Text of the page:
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Everything posted by West

  1. My username is 'Manoftwistsandturns'. If there are enough serious people interested, I'd like to start an investment group as well in order to compete.
  2. I recently found UpDown, which is a simulation of the stock market (prices reflect actual stock prices, etc.). For those of us out there who are looking to learn more about investing, this looks like it could be a good learning resource (and it's really fun!). If you are particularly good and can "beat" the S&P, it even pays real money. For those that are interested, let me know; this is something that I'm going to stay on top of on a daily basis as exercise. For info: http://www.updown.com/learn-more
  3. Since Lisa VanDamme's lecture course at OCON 2009 is going to be on Henrik Ibsen, I'm also up for doing 'A Doll's House' and 'An Enemy of the People'. They're shorter as well for those that aren't looking to read anything of great length.
  4. I finished the Scarlet Pimpernel about 2-3 weeks ago (freeing up the copy for athena), but I'd still participate in the discussion for it. I just purchased Economics and the Public Welfare, so I would read/participate in that as well. Since I don't want to buy another copy of 'How the Scots Invented the Modern World,' and I don't want my reading time to conflict with athena's, I'm going to hold off on that one for now. So, count me in on the other two.
  5. Sandstead definitely capitalizes on all the possible puns--"I'm having an art attack!" or "I'm going to be the first international art-throb!" The idea is to get people pumped up about art. I'm definitely digging it.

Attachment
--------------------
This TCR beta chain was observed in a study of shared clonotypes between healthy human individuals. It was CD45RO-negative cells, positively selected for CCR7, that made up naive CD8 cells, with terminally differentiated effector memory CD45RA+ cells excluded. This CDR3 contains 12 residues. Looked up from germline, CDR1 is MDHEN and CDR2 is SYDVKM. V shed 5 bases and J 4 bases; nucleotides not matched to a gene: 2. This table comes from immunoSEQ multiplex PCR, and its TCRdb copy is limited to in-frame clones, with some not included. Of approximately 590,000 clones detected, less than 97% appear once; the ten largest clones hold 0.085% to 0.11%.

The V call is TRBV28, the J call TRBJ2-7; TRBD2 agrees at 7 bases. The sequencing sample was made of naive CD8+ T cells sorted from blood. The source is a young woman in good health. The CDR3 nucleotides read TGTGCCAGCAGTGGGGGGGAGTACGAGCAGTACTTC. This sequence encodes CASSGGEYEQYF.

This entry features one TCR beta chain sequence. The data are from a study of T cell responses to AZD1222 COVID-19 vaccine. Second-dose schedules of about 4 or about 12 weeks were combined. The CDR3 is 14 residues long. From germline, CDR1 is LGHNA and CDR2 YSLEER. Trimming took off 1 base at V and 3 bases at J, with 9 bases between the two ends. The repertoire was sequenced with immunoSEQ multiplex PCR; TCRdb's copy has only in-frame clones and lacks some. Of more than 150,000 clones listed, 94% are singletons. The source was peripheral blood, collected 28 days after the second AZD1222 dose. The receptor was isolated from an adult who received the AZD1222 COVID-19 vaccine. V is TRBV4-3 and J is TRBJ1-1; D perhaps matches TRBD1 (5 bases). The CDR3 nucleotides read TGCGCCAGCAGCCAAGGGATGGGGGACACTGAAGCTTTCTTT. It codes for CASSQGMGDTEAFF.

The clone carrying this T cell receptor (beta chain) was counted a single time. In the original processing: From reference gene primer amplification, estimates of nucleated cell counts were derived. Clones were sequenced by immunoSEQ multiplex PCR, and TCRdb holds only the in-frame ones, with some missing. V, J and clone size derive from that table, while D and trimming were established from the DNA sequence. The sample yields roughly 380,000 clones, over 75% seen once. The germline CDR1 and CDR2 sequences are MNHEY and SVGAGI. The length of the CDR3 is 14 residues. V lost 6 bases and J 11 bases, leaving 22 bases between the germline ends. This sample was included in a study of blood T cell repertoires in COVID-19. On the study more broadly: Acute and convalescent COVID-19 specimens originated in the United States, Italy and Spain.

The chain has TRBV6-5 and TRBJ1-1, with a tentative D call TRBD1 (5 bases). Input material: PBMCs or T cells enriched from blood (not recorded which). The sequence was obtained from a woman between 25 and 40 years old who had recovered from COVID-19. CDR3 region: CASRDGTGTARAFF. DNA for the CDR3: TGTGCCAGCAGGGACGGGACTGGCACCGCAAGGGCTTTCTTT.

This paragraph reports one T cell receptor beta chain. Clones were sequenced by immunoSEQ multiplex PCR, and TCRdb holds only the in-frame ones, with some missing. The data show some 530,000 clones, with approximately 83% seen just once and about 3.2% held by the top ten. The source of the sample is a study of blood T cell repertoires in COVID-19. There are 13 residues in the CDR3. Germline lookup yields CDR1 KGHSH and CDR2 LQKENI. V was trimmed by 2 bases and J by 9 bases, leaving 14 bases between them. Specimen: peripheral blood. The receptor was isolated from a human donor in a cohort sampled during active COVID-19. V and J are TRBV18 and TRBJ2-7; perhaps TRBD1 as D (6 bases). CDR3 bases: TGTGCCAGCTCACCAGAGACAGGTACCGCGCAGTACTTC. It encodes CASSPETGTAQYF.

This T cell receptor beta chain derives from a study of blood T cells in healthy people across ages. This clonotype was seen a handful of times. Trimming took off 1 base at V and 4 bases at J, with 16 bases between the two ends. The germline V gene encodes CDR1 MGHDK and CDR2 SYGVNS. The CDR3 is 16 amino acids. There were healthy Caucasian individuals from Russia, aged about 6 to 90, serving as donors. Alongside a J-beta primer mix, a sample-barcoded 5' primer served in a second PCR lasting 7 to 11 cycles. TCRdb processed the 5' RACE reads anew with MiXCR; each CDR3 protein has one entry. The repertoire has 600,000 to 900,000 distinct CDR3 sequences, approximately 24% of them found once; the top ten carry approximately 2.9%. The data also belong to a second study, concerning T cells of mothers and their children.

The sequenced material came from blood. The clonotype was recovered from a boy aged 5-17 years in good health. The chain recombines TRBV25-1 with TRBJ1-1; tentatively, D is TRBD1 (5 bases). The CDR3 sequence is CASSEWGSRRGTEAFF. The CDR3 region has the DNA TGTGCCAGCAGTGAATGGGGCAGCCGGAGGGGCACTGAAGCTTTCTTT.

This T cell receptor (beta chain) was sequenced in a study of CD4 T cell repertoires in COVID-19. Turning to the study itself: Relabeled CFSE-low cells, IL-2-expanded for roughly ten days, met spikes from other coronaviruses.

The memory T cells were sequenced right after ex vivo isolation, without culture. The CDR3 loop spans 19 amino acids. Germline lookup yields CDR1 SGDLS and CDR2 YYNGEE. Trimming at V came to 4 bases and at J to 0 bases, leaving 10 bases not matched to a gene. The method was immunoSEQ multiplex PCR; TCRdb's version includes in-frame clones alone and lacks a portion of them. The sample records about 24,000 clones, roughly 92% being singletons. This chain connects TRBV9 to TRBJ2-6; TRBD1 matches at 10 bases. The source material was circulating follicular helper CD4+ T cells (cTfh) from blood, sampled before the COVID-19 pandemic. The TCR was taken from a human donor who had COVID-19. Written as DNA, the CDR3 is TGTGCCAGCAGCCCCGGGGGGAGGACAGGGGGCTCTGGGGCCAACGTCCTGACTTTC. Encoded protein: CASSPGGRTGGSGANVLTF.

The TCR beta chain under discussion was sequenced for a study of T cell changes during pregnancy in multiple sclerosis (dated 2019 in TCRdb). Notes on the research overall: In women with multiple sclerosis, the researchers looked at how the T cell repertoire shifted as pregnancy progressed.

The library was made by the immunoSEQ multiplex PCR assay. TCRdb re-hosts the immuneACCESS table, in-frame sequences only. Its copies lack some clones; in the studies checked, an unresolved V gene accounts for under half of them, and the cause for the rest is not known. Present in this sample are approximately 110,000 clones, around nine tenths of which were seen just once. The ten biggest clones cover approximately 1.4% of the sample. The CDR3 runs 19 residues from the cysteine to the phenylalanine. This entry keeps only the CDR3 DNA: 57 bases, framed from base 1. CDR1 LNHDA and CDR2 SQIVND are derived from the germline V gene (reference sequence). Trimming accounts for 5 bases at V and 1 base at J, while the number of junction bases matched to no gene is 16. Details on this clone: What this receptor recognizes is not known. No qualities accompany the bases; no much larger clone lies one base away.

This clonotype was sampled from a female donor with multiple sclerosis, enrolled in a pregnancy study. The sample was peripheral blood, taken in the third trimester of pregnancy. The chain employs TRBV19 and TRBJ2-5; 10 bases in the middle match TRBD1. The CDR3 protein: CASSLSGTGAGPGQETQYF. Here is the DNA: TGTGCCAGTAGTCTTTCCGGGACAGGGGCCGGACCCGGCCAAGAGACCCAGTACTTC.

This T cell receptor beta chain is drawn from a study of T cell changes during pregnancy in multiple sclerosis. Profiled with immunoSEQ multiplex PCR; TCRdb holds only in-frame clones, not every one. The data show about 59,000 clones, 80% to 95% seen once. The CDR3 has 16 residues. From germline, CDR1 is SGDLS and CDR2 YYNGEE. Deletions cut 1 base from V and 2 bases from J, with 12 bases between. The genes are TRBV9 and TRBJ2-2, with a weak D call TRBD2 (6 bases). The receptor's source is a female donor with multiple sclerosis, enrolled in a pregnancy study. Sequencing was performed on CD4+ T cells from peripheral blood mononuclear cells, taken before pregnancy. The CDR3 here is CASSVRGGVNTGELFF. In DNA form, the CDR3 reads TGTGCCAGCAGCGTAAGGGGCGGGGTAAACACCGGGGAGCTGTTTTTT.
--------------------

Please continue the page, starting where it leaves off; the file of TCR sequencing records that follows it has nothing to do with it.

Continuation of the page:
6. Clips of Lee Sandstead's Art Attack are finally available; actual episodes begin airing November 30th on Sundays--check local listings for times: http://www.travelchannel.com/Video_&_P...upId=2550966001 Note to Mods: I wanted to distinguish this post from the Dallas event post on Sandstead, but if you want to merge it with that one, feel free)
  7. Would you say the same thing if one refused to vote in the Carter/Reagan election? Just curious.
  8. I'll second sNerd's post and add some etymological history:
  9. Thanks, agrippa. This: "Morality pertains to the latter, but not necessarily to the former" is exactly the answer I was looking for. I agree. I do insist that moral principles are separate from scientific principles, economic principles, principles in medicine, principles of literature, principles of... do I need to continue? I didn't say that *all* principles are by definition moral principles; I asked if all human actions pertain to morality (agrippa cleared this up). The only reason why you'd think I was offering two opposing viewpoints is because you grant yourself that all principles prescribe a certain course of action, which I disagree with. Not every principle is normative--the principle of gravity does not prescribe any sort of action. It just is. edit: to clarify - I do agree that there are principles outside of morality that prescribe a certain course of action, but disagree with the conclusion that every principle prescribes a certain course of action.
  10. West

    Diablo 3

    That "slow time" effect seems really damn cool.
  11. Not sure if you are disagreeing with me or not; do I need to add: "Are there human actions that don't pertain to morality, given their properly delimited context?" ? Considering morality/ethics is normative, I would assume that the fact of breathing implies a certain relationship to life, and thus has moral implications since man can choose to breathe or choose not to breathe, giving rise to the question "should one to breathe, given the context?" Since we can agree that that "should" implies morality, and "should" derives from facts (is-->ought in the context and in relation to man's life), again, can we therefore not say that every human action pertains to morality?
  12. Are there human actions that do not pertain to morality? I thought morality dictates what course of action one should take, given that one wants to achieve certain goals.